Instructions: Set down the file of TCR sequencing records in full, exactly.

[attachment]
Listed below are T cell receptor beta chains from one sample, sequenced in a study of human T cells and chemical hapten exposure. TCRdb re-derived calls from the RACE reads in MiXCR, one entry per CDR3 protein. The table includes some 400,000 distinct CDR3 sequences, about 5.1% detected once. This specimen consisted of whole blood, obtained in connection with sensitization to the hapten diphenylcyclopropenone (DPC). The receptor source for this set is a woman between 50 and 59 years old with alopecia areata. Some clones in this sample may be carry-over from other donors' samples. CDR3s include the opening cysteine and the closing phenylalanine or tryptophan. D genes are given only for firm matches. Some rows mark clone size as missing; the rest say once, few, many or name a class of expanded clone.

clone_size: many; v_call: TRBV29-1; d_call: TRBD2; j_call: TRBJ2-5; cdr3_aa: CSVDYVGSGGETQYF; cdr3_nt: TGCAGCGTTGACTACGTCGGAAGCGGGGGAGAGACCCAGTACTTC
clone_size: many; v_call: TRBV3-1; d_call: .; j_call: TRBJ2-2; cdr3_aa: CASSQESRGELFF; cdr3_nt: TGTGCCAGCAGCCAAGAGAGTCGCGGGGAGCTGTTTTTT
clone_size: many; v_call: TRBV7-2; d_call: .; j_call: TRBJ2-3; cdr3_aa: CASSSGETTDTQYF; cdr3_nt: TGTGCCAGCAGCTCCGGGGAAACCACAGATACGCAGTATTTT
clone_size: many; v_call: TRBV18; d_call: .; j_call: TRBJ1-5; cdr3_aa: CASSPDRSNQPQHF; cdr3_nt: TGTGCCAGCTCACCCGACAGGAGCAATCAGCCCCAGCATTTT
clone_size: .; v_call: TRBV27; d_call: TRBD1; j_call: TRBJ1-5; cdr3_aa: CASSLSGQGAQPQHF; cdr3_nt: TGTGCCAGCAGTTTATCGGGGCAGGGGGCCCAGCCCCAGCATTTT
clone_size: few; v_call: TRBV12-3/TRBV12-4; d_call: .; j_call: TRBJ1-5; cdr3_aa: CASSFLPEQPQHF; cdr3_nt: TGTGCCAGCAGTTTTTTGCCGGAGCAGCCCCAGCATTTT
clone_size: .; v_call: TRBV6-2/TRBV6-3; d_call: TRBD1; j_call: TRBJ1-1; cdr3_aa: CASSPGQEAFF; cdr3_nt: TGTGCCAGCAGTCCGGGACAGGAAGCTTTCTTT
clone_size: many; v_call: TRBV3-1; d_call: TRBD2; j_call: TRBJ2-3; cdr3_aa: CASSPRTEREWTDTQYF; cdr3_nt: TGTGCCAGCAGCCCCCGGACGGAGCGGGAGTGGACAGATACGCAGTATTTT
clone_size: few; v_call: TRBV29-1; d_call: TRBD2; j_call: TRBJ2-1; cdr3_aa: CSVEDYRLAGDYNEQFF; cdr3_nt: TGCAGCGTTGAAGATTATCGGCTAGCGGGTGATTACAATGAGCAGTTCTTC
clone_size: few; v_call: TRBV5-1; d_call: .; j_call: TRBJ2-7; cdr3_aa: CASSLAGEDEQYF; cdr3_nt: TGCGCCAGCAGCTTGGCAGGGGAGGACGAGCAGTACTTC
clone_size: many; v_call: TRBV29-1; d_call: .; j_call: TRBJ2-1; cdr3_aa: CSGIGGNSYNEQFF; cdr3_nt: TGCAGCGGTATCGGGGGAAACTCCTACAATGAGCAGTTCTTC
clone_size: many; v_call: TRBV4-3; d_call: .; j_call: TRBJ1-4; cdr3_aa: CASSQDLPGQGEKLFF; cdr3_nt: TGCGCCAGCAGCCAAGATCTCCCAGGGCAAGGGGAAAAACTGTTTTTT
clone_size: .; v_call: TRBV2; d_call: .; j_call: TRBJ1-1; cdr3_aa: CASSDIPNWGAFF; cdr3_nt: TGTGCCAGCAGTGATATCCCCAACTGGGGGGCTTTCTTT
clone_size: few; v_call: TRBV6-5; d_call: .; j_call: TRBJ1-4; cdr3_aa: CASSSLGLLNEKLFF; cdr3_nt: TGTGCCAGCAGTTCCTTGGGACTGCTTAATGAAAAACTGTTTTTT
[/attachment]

Listed below are T cell receptor beta chains from one sample, sequenced in a study of human T cells and chemical hapten exposure. TCRdb re-derived calls from the RACE reads in MiXCR, one entry per CDR3 protein. The table includes some 400,000 distinct CDR3 sequences, about 5.1% detected once. This specimen consisted of whole blood, obtained in connection with sensitization to the hapten diphenylcyclopropenone (DPC). The receptor source for this set is a woman between 50 and 59 years old with alopecia areata. Some clones in this sample may be carry-over from other donors' samples. CDR3s include the opening cysteine and the closing phenylalanine or tryptophan. D genes are given only for firm matches. Some rows mark clone size as missing; the rest say once, few, many or name a class of expanded clone.

clone_size: many; v_call: TRBV29-1; d_call: TRBD2; j_call: TRBJ2-5; cdr3_aa: CSVDYVGSGGETQYF; cdr3_nt: TGCAGCGTTGACTACGTCGGAAGCGGGGGAGAGACCCAGTACTTC
clone_size: many; v_call: TRBV3-1; d_call: .; j_call: TRBJ2-2; cdr3_aa: CASSQESRGELFF; cdr3_nt: TGTGCCAGCAGCCAAGAGAGTCGCGGGGAGCTGTTTTTT
clone_size: many; v_call: TRBV7-2; d_call: .; j_call: TRBJ2-3; cdr3_aa: CASSSGETTDTQYF; cdr3_nt: TGTGCCAGCAGCTCCGGGGAAACCACAGATACGCAGTATTTT
clone_size: many; v_call: TRBV18; d_call: .; j_call: TRBJ1-5; cdr3_aa: CASSPDRSNQPQHF; cdr3_nt: TGTGCCAGCTCACCCGACAGGAGCAATCAGCCCCAGCATTTT
clone_size: .; v_call: TRBV27; d_call: TRBD1; j_call: TRBJ1-5; cdr3_aa: CASSLSGQGAQPQHF; cdr3_nt: TGTGCCAGCAGTTTATCGGGGCAGGGGGCCCAGCCCCAGCATTTT
clone_size: few; v_call: TRBV12-3/TRBV12-4; d_call: .; j_call: TRBJ1-5; cdr3_aa: CASSFLPEQPQHF; cdr3_nt: TGTGCCAGCAGTTTTTTGCCGGAGCAGCCCCAGCATTTT
clone_size: .; v_call: TRBV6-2/TRBV6-3; d_call: TRBD1; j_call: TRBJ1-1; cdr3_aa: CASSPGQEAFF; cdr3_nt: TGTGCCAGCAGTCCGGGACAGGAAGCTTTCTTT
clone_size: many; v_call: TRBV3-1; d_call: TRBD2; j_call: TRBJ2-3; cdr3_aa: CASSPRTEREWTDTQYF; cdr3_nt: TGTGCCAGCAGCCCCCGGACGGAGCGGGAGTGGACAGATACGCAGTATTTT
clone_size: few; v_call: TRBV29-1; d_call: TRBD2; j_call: TRBJ2-1; cdr3_aa: CSVEDYRLAGDYNEQFF; cdr3_nt: TGCAGCGTTGAAGATTATCGGCTAGCGGGTGATTACAATGAGCAGTTCTTC
clone_size: few; v_call: TRBV5-1; d_call: .; j_call: TRBJ2-7; cdr3_aa: CASSLAGEDEQYF; cdr3_nt: TGCGCCAGCAGCTTGGCAGGGGAGGACGAGCAGTACTTC
clone_size: many; v_call: TRBV29-1; d_call: .; j_call: TRBJ2-1; cdr3_aa: CSGIGGNSYNEQFF; cdr3_nt: TGCAGCGGTATCGGGGGAAACTCCTACAATGAGCAGTTCTTC
clone_size: many; v_call: TRBV4-3; d_call: .; j_call: TRBJ1-4; cdr3_aa: CASSQDLPGQGEKLFF; cdr3_nt: TGCGCCAGCAGCCAAGATCTCCCAGGGCAAGGGGAAAAACTGTTTTTT
clone_size: .; v_call: TRBV2; d_call: .; j_call: TRBJ1-1; cdr3_aa: CASSDIPNWGAFF; cdr3_nt: TGTGCCAGCAGTGATATCCCCAACTGGGGGGCTTTCTTT
clone_size: few; v_call: TRBV6-5; d_call: .; j_call: TRBJ1-4; cdr3_aa: CASSSLGLLNEKLFF; cdr3_nt: TGTGCCAGCAGTTCCTTGGGACTGCTTAATGAAAAACTGTTTTTT